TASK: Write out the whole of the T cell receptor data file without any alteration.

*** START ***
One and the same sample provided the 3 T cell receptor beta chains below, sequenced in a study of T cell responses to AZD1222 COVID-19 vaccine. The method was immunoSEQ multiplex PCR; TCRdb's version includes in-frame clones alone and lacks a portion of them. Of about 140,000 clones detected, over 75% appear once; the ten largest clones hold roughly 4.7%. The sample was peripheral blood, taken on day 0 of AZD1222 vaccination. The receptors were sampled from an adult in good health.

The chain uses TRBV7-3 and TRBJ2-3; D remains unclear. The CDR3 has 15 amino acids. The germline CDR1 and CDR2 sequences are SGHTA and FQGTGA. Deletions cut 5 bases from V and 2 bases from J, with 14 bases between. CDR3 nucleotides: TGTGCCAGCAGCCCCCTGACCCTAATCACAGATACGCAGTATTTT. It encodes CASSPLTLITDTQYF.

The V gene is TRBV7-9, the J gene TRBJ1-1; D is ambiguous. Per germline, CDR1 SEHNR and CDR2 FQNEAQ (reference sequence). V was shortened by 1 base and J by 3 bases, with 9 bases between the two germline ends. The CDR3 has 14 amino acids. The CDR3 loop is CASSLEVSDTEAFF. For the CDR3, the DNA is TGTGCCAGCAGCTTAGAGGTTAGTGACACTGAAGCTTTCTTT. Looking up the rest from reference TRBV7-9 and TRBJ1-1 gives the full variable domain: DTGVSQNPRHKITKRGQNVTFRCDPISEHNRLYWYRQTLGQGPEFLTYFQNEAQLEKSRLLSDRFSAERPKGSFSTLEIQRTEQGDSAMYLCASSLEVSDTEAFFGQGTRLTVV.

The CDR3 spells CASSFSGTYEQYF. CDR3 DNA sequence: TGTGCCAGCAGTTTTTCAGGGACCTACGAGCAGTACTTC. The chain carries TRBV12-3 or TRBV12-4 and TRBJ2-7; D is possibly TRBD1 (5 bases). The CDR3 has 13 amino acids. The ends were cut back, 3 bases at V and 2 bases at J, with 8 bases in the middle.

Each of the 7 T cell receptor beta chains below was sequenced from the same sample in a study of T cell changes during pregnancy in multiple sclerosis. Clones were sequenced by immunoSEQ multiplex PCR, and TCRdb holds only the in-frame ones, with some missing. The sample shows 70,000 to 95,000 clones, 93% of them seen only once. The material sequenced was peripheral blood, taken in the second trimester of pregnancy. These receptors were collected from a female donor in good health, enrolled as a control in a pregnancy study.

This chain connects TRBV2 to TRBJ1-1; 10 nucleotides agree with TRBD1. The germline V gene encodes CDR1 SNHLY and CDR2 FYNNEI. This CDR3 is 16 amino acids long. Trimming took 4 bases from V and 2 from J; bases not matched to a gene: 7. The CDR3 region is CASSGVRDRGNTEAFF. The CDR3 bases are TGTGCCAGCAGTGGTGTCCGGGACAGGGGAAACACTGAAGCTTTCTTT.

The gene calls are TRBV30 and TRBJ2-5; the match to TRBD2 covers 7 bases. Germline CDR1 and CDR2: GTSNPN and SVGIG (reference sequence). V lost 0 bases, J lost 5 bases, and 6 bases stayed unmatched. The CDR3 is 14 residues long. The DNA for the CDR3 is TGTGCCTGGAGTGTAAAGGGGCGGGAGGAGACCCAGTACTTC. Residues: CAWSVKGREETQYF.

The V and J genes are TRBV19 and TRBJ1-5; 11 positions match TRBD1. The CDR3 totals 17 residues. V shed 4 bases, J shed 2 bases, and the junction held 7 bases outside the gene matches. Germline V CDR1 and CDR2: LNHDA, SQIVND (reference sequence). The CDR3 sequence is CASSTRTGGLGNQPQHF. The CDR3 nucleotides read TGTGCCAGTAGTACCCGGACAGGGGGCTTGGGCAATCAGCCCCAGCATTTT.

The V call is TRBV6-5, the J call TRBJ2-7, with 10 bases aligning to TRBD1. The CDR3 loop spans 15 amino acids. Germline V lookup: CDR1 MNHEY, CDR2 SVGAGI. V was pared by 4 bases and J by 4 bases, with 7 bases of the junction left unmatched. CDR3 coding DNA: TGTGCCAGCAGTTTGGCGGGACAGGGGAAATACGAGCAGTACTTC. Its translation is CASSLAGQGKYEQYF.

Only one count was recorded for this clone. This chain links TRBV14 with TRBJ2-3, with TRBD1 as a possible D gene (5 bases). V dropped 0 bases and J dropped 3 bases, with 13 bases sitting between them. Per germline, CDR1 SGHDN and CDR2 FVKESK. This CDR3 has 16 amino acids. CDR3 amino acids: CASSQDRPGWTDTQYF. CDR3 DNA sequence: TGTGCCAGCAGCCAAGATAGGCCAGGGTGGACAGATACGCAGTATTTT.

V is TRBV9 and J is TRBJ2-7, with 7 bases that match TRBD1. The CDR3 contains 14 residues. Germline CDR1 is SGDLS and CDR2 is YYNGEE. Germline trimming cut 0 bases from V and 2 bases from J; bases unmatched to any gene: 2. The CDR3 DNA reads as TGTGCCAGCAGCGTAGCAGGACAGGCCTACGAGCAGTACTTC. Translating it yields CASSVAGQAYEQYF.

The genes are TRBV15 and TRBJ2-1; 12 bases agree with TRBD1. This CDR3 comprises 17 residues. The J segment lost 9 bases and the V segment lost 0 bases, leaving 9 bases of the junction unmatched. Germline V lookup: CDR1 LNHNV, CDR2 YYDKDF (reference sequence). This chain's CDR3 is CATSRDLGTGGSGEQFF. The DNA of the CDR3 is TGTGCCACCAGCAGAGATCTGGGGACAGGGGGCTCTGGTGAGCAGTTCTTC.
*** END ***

One and the same sample provided the 3 T cell receptor beta chains below, sequenced in a study of T cell responses to AZD1222 COVID-19 vaccine. The method was immunoSEQ multiplex PCR; TCRdb's version includes in-frame clones alone and lacks a portion of them. Of about 140,000 clones detected, over 75% appear once; the ten largest clones hold roughly 4.7%. The sample was peripheral blood, taken on day 0 of AZD1222 vaccination. The receptors were sampled from an adult in good health.

The chain uses TRBV7-3 and TRBJ2-3; D remains unclear. The CDR3 has 15 amino acids. The germline CDR1 and CDR2 sequences are SGHTA and FQGTGA. Deletions cut 5 bases from V and 2 bases from J, with 14 bases between. CDR3 nucleotides: TGTGCCAGCAGCCCCCTGACCCTAATCACAGATACGCAGTATTTT. It encodes CASSPLTLITDTQYF.

The V gene is TRBV7-9, the J gene TRBJ1-1; D is ambiguous. Per germline, CDR1 SEHNR and CDR2 FQNEAQ (reference sequence). V was shortened by 1 base and J by 3 bases, with 9 bases between the two germline ends. The CDR3 has 14 amino acids. The CDR3 loop is CASSLEVSDTEAFF. For the CDR3, the DNA is TGTGCCAGCAGCTTAGAGGTTAGTGACACTGAAGCTTTCTTT. Looking up the rest from reference TRBV7-9 and TRBJ1-1 gives the full variable domain: DTGVSQNPRHKITKRGQNVTFRCDPISEHNRLYWYRQTLGQGPEFLTYFQNEAQLEKSRLLSDRFSAERPKGSFSTLEIQRTEQGDSAMYLCASSLEVSDTEAFFGQGTRLTVV.

The CDR3 spells CASSFSGTYEQYF. CDR3 DNA sequence: TGTGCCAGCAGTTTTTCAGGGACCTACGAGCAGTACTTC. The chain carries TRBV12-3 or TRBV12-4 and TRBJ2-7; D is possibly TRBD1 (5 bases). The CDR3 has 13 amino acids. The ends were cut back, 3 bases at V and 2 bases at J, with 8 bases in the middle.

Each of the 7 T cell receptor beta chains below was sequenced from the same sample in a study of T cell changes during pregnancy in multiple sclerosis. Clones were sequenced by immunoSEQ multiplex PCR, and TCRdb holds only the in-frame ones, with some missing. The sample shows 70,000 to 95,000 clones, 93% of them seen only once. The material sequenced was peripheral blood, taken in the second trimester of pregnancy. These receptors were collected from a female donor in good health, enrolled as a control in a pregnancy study.

This chain connects TRBV2 to TRBJ1-1; 10 nucleotides agree with TRBD1. The germline V gene encodes CDR1 SNHLY and CDR2 FYNNEI. This CDR3 is 16 amino acids long. Trimming took 4 bases from V and 2 from J; bases not matched to a gene: 7. The CDR3 region is CASSGVRDRGNTEAFF. The CDR3 bases are TGTGCCAGCAGTGGTGTCCGGGACAGGGGAAACACTGAAGCTTTCTTT.

The gene calls are TRBV30 and TRBJ2-5; the match to TRBD2 covers 7 bases. Germline CDR1 and CDR2: GTSNPN and SVGIG (reference sequence). V lost 0 bases, J lost 5 bases, and 6 bases stayed unmatched. The CDR3 is 14 residues long. The DNA for the CDR3 is TGTGCCTGGAGTGTAAAGGGGCGGGAGGAGACCCAGTACTTC. Residues: CAWSVKGREETQYF.

The V and J genes are TRBV19 and TRBJ1-5; 11 positions match TRBD1. The CDR3 totals 17 residues. V shed 4 bases, J shed 2 bases, and the junction held 7 bases outside the gene matches. Germline V CDR1 and CDR2: LNHDA, SQIVND (reference sequence). The CDR3 sequence is CASSTRTGGLGNQPQHF. The CDR3 nucleotides read TGTGCCAGTAGTACCCGGACAGGGGGCTTGGGCAATCAGCCCCAGCATTTT.

The V call is TRBV6-5, the J call TRBJ2-7, with 10 bases aligning to TRBD1. The CDR3 loop spans 15 amino acids. Germline V lookup: CDR1 MNHEY, CDR2 SVGAGI. V was pared by 4 bases and J by 4 bases, with 7 bases of the junction left unmatched. CDR3 coding DNA: TGTGCCAGCAGTTTGGCGGGACAGGGGAAATACGAGCAGTACTTC. Its translation is CASSLAGQGKYEQYF.

Only one count was recorded for this clone. This chain links TRBV14 with TRBJ2-3, with TRBD1 as a possible D gene (5 bases). V dropped 0 bases and J dropped 3 bases, with 13 bases sitting between them. Per germline, CDR1 SGHDN and CDR2 FVKESK. This CDR3 has 16 amino acids. CDR3 amino acids: CASSQDRPGWTDTQYF. CDR3 DNA sequence: TGTGCCAGCAGCCAAGATAGGCCAGGGTGGACAGATACGCAGTATTTT.

V is TRBV9 and J is TRBJ2-7, with 7 bases that match TRBD1. The CDR3 contains 14 residues. Germline CDR1 is SGDLS and CDR2 is YYNGEE. Germline trimming cut 0 bases from V and 2 bases from J; bases unmatched to any gene: 2. The CDR3 DNA reads as TGTGCCAGCAGCGTAGCAGGACAGGCCTACGAGCAGTACTTC. Translating it yields CASSVAGQAYEQYF.

The genes are TRBV15 and TRBJ2-1; 12 bases agree with TRBD1. This CDR3 comprises 17 residues. The J segment lost 9 bases and the V segment lost 0 bases, leaving 9 bases of the junction unmatched. Germline V lookup: CDR1 LNHNV, CDR2 YYDKDF (reference sequence). This chain's CDR3 is CATSRDLGTGGSGEQFF. The DNA of the CDR3 is TGTGCCACCAGCAGAGATCTGGGGACAGGGGGCTCTGGTGAGCAGTTCTTC.